It`s been a dazzling week of travel and culture–a Chinese-Thai wedding, a visit to my godfather for an Italian dinner, the purchase and custom-fitting of a suit, learning about the Thai cats with two colors of eyes (who were in the process of moving to a new location), and now on to Japan (and having seen the cool Ghibli Museum), we`ve been in a lot of beautiful places and enjoying a lot of family time.

Traveling summer

As I set up for international travel this summer (lots of it), I’m debating how to trim down the load to lug around. Thankfully, we bought a Mac Air last summer, so toting the computer will be a breeze, plus photo processing will be simpler with transferring the pics onto the web for sharing (very important for family relations). Gear-wise, everything is much smaller than ever. Nice.

What I’ll miss the most is the Internet access from the phone. It’s back to paper–maps, directions, checking prices and schedules–and no cell phone calls when you’re lost. Ugh. What would be great is if there were free wifi, which would solve a lot of this. I doubt it will be there, though.

And lots of quiet time, just plain not speaking to people and reading a lot–yeah! Thanks to my language deficiency, I’ll be talking on an as-needed basis–fine by me!

Thailand’s struggle for democracy–the message is?

It may not be international news for most Americans, but with reports of over 100,000 tourists stranded in Thailand due to protests at Bangkok’s international airport, the point is being made that Thais are tired of corruption at the national level to the international community.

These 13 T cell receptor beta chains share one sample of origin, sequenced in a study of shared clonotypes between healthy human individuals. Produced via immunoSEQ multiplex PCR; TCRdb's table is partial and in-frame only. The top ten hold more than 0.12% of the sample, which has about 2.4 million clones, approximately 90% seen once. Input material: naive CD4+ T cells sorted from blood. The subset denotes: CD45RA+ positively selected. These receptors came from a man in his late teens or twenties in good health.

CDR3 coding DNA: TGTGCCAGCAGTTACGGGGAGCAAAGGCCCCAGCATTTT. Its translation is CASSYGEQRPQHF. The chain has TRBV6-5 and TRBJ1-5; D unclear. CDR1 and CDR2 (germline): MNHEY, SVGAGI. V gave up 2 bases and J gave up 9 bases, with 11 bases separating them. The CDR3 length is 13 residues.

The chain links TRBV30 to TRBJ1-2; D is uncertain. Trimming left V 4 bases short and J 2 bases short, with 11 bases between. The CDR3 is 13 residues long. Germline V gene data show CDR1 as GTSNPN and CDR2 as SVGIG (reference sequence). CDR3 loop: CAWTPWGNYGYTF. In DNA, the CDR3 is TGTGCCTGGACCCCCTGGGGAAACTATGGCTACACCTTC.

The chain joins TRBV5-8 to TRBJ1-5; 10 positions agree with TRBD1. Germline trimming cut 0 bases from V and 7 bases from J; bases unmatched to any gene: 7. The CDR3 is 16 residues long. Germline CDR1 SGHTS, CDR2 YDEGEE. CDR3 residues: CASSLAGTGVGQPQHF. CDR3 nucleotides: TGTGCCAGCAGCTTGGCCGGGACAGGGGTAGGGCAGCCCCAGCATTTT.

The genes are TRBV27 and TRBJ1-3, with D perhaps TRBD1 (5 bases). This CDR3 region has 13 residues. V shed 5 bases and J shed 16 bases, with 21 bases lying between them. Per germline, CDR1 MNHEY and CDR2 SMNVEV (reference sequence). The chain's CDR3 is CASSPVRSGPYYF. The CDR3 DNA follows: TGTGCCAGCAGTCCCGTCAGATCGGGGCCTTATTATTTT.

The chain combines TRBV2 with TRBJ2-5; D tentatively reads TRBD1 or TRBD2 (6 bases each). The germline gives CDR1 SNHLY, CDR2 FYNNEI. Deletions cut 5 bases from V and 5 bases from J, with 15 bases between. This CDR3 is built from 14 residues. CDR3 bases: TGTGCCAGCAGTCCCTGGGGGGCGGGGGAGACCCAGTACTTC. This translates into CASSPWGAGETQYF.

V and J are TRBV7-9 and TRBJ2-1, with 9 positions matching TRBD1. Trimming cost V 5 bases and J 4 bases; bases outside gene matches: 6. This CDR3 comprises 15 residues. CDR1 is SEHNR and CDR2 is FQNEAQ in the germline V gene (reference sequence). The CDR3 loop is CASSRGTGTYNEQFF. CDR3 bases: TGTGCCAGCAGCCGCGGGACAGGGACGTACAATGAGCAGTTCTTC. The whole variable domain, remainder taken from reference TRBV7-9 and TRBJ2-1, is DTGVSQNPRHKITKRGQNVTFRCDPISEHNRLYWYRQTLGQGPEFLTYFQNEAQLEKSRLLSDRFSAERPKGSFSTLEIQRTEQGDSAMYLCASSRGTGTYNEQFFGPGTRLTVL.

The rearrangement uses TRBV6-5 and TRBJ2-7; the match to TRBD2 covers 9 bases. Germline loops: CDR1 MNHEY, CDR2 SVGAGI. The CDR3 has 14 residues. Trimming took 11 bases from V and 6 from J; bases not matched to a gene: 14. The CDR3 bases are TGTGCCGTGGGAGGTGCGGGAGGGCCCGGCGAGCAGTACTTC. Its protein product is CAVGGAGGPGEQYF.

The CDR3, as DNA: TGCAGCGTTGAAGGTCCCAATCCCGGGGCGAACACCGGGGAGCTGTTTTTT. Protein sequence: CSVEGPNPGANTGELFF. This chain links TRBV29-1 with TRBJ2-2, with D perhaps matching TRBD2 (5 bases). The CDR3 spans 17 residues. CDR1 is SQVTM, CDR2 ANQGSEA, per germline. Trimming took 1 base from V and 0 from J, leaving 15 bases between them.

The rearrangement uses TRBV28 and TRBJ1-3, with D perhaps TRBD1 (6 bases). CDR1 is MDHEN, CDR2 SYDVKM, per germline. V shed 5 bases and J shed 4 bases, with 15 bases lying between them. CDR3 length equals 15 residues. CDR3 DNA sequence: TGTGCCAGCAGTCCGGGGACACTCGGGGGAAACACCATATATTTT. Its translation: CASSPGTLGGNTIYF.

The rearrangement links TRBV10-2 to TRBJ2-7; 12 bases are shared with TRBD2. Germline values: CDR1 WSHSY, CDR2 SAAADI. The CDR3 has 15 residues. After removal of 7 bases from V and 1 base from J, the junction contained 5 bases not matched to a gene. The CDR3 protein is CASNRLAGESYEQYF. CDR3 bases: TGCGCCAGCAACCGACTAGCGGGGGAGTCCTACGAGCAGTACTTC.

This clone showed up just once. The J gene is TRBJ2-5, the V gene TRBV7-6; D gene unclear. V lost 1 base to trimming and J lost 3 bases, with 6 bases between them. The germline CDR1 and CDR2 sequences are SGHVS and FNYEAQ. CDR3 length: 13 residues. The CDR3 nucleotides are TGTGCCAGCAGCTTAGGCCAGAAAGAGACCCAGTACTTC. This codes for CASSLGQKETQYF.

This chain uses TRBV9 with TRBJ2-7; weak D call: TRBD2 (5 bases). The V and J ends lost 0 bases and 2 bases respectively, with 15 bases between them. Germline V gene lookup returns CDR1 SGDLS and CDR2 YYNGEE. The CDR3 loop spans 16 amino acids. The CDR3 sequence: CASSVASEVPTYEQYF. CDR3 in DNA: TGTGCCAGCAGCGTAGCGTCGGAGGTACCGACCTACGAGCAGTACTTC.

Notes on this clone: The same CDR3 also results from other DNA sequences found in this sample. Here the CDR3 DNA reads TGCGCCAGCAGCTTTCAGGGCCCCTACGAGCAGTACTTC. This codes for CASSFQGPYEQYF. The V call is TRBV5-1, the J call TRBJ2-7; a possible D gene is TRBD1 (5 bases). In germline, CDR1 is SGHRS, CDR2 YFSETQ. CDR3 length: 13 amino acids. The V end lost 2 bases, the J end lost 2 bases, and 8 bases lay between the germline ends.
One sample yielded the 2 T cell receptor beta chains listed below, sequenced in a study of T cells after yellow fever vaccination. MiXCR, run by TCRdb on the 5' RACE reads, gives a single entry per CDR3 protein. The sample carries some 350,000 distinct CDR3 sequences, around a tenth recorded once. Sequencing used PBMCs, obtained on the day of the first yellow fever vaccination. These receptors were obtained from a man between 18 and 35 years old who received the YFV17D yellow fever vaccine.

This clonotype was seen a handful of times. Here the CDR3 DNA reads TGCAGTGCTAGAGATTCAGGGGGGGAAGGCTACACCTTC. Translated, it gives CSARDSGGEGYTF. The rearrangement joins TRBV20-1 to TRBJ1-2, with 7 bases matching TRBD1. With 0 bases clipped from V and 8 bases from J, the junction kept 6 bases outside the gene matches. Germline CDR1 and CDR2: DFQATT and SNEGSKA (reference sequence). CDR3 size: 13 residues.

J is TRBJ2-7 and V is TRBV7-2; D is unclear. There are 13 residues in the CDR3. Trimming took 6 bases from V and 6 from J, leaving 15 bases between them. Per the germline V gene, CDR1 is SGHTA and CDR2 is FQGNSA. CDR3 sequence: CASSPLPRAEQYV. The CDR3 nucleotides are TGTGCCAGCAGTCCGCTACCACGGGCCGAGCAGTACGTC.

Unfortunately for the protesters, it seems like their message is not getting out in a cohesive way.  Lots of issues are at stake in these protests (which have actually been going on since August)–country versus city dwellers, rich versus poor, corrupt autocracy versus fractured democracy versus benevolent rule.  Actually, these are not all mutually exclusive (i.e. “versus”) but are trying to be rectified by a peaceful revolution by the people.

So what is the message?  Who are the leaders to speak with inside the PAD?  Symbolism is in the yellow shirts, to represent the benevolence of and loyalty to the King who has done only good for the country but has not directly intervened in the day-to-day politics of running the country.  In place has been the ruling-class political populism of former PM Thaksin whose ouster has led to his brother-in-law to become the current PM.  Unfortunately, the middle-class in Thailand is so diminished that, without it, this may become a class war between the poor who are supported by the current corrupt government and the middle and upper classes who have different power centers and ideas of democratic rule.

The changing face of biking (and the media)

I love my community, especially when the local public radio station does a story on biking around my favorite city. I still remember the days when biking was considered not only perilous, but was considered to be a renegade group by our own mayor.

Now that gas prices are up, the sun is out, and there are over 4,000 members of the SF Bike Coalition, biking is making more headway than ever! Families are joining up and getting bike skills for their kids, road improvements are on the rise (thanks to Prop K) , custom-built bikes are where the top execs are now conducting business instead of the golf course (at least in Silicon Valley), and even cops are getting to understand cyclists better: